Toronto’s interest in food and food events seems to have reached a fever-pitch; food trucks, food fundraisers, and the proliferation of farmer’s markets in every mall parking lot give a good indication of this. Latest on the scene is the Toronto Underground Market. Self-described as a “social food market,” cooks, both new entrepreneurs and seasoned chefs alike, can show off their culinary skills to ravenous crowds.
Though TUM touts itself as “not a food festival,” it wasn’t unlike a food festival either. Vendors lined the walls of one of the large spaces at The Evergreen Brickworks and people shuffled around from station to station trying to eat all they can. Perpetually long lines streamed from the tables of La Carnita and Comida Del Pueblo with cornbread grilled-cheeses (what’s with the grilled-cheese fascination!?). Everyone else seemed to have an ebb and flow of line ups over the three hours we stayed.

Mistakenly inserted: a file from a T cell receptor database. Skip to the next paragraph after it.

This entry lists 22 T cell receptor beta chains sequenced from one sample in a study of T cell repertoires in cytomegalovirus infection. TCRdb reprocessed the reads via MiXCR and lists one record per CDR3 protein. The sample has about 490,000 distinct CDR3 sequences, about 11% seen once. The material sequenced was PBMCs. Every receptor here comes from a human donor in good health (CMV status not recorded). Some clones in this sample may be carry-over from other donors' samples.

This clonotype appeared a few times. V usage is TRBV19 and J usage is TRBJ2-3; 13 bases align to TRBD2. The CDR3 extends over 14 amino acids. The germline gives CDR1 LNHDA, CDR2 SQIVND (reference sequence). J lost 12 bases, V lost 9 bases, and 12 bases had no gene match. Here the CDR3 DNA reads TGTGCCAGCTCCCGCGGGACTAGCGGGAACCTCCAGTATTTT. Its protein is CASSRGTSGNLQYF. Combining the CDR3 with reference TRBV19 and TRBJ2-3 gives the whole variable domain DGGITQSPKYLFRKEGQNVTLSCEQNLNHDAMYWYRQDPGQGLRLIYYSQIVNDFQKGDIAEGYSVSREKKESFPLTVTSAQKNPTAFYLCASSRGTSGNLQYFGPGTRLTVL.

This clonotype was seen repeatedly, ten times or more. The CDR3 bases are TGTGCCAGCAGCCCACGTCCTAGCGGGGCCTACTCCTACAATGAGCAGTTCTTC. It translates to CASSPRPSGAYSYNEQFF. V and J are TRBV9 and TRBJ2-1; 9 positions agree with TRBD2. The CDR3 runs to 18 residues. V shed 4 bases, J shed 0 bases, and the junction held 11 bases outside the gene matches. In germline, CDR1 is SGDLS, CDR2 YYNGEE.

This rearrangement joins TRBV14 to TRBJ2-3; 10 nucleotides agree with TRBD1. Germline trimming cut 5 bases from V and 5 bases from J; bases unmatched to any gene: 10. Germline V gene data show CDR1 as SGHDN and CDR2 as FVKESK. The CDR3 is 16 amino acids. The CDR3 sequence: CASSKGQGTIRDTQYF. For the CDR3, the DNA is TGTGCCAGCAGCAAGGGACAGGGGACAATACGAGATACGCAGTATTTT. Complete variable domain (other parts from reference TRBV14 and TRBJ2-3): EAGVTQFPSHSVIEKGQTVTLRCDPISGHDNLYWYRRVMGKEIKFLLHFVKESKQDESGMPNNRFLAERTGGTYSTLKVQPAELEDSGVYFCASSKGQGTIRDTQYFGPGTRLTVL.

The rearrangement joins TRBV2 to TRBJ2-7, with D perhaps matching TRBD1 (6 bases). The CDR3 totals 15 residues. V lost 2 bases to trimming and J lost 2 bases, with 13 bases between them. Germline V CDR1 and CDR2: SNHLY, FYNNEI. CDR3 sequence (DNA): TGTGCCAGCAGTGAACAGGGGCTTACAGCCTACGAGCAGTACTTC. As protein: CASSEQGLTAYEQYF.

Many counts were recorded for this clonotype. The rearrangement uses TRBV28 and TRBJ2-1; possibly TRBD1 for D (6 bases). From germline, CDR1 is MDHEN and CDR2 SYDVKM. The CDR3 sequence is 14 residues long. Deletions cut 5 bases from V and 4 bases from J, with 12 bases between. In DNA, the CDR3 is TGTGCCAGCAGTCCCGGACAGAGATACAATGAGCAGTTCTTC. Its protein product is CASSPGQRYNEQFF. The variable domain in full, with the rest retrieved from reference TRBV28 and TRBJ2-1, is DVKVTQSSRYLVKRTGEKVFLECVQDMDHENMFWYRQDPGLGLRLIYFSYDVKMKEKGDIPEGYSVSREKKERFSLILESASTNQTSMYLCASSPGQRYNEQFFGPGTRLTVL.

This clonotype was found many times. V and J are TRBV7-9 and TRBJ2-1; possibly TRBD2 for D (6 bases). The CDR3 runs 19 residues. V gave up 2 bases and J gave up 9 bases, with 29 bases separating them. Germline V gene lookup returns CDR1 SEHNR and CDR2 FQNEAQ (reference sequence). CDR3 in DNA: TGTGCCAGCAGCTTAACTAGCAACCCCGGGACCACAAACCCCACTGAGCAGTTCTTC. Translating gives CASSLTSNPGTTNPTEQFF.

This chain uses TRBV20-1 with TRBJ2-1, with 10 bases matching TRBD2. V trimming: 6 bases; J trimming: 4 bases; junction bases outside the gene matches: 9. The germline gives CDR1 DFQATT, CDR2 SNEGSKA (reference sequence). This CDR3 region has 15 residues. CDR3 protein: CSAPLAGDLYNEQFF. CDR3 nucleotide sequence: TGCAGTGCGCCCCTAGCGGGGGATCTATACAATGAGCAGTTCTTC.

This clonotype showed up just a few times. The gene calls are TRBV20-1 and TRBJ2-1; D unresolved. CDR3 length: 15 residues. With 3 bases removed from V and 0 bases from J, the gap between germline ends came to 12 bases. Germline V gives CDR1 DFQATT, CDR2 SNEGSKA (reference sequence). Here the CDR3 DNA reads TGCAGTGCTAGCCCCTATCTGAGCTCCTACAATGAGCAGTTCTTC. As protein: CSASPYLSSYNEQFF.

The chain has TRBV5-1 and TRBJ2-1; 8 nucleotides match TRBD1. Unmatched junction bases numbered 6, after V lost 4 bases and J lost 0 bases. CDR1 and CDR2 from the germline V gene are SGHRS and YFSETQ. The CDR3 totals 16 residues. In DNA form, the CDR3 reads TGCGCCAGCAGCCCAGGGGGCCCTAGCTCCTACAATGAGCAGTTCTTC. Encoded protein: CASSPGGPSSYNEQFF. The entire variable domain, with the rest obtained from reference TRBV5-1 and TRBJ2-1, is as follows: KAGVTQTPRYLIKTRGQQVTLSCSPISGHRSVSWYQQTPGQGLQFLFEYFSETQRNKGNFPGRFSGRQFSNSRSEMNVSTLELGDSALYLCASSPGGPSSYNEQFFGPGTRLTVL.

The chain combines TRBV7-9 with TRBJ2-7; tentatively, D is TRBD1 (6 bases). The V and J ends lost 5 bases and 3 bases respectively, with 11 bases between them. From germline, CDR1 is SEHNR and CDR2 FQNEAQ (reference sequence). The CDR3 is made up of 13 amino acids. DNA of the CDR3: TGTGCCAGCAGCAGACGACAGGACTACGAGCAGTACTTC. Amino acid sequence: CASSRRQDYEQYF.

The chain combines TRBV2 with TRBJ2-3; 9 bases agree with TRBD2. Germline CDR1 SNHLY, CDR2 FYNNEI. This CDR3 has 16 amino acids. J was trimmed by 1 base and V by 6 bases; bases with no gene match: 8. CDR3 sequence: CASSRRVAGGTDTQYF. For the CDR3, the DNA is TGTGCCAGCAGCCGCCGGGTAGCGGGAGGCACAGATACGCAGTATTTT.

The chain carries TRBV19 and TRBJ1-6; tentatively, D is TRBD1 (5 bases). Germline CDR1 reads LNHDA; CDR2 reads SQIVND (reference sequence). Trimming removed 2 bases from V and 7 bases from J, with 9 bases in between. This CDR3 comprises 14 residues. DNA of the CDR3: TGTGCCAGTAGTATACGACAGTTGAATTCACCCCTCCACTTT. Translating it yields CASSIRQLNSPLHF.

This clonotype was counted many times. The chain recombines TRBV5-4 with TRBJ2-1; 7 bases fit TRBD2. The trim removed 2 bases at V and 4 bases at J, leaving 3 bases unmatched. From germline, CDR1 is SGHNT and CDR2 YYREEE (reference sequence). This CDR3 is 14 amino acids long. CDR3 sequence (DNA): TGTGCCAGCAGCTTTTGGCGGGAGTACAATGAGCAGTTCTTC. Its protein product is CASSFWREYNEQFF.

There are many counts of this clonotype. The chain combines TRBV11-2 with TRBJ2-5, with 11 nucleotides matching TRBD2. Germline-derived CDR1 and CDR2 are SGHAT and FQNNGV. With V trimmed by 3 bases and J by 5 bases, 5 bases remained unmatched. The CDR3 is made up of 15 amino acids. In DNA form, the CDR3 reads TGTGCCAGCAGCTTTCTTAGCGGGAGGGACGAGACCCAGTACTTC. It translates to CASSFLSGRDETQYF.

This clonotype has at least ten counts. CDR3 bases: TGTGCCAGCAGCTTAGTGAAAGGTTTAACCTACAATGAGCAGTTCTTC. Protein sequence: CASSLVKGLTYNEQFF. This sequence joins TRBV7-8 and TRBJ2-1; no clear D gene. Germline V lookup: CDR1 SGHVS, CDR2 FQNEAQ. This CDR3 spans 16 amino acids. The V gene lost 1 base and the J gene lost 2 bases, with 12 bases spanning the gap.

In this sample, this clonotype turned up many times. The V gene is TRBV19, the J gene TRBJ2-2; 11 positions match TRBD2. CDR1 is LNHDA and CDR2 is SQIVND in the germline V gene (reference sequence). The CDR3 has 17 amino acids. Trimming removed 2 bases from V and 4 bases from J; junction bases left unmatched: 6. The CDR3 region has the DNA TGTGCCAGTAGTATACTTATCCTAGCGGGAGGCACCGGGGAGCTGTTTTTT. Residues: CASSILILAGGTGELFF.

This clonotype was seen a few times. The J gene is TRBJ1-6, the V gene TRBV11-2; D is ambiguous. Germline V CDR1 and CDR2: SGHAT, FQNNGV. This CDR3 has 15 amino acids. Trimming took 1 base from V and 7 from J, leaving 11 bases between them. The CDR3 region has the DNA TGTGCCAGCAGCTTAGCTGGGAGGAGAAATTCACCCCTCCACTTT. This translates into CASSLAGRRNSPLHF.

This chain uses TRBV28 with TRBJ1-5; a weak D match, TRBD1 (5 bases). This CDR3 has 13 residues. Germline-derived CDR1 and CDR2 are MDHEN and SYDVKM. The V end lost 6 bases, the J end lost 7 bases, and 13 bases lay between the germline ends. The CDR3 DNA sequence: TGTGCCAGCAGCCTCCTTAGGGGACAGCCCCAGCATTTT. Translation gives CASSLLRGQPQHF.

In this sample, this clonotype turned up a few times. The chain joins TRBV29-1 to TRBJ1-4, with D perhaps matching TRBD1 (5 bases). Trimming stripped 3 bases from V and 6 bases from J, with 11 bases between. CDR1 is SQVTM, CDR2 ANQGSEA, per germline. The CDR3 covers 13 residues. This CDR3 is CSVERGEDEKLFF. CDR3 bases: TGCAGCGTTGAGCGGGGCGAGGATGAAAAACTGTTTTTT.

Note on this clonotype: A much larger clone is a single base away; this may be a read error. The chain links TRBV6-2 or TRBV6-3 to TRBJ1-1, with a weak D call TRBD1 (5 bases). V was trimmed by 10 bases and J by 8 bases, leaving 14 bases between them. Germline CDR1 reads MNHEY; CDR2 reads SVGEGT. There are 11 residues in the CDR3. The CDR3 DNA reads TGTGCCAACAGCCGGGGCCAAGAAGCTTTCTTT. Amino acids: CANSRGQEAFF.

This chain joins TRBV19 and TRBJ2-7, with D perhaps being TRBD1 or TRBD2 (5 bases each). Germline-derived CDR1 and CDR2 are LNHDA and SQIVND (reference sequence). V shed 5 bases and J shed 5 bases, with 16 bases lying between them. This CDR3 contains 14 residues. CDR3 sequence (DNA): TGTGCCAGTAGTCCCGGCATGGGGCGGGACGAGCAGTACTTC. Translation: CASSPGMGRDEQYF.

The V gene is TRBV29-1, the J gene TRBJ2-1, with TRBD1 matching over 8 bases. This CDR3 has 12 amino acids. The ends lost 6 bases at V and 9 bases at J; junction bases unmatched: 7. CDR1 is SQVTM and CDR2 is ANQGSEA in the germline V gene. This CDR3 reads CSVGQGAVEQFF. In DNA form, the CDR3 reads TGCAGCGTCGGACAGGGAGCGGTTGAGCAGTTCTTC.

I can’t imagine the terror novice vendors must have felt seeing the genteel stampede of foodies rush at them. After my sister and I quickly got our bearings, we started the initial pass of the vendors so I could attempt to take get shots of everyone’s tables before it got busier. Some were at the ready, some didn’t have any signs, and yet others didn’t have any food on the table. Now, we didn’t quite make an actual second pass, because by the time we hit the bend in the L-shaped layout of the venue, we gave up and I decided that we’d better hit La Carnita’s table sooner than later.
Tons of flavours, both sweet and savoury, were on offer from Popover Girl and one of the first things we snagged while passing by and the line-up was only 2-people deep. In the end, we settled on the onion popover with guacamole filling. Smelled really great. The popover was moist; the filling was tasty – fun to have tried. Reminded me of cream puffs, especially when they filled them with a squeeze bottle. Armed with this first item, I made my sister go and stand in the line for La Carnita while I ran off to take more shots and snag a couple more items while the lines were short enough.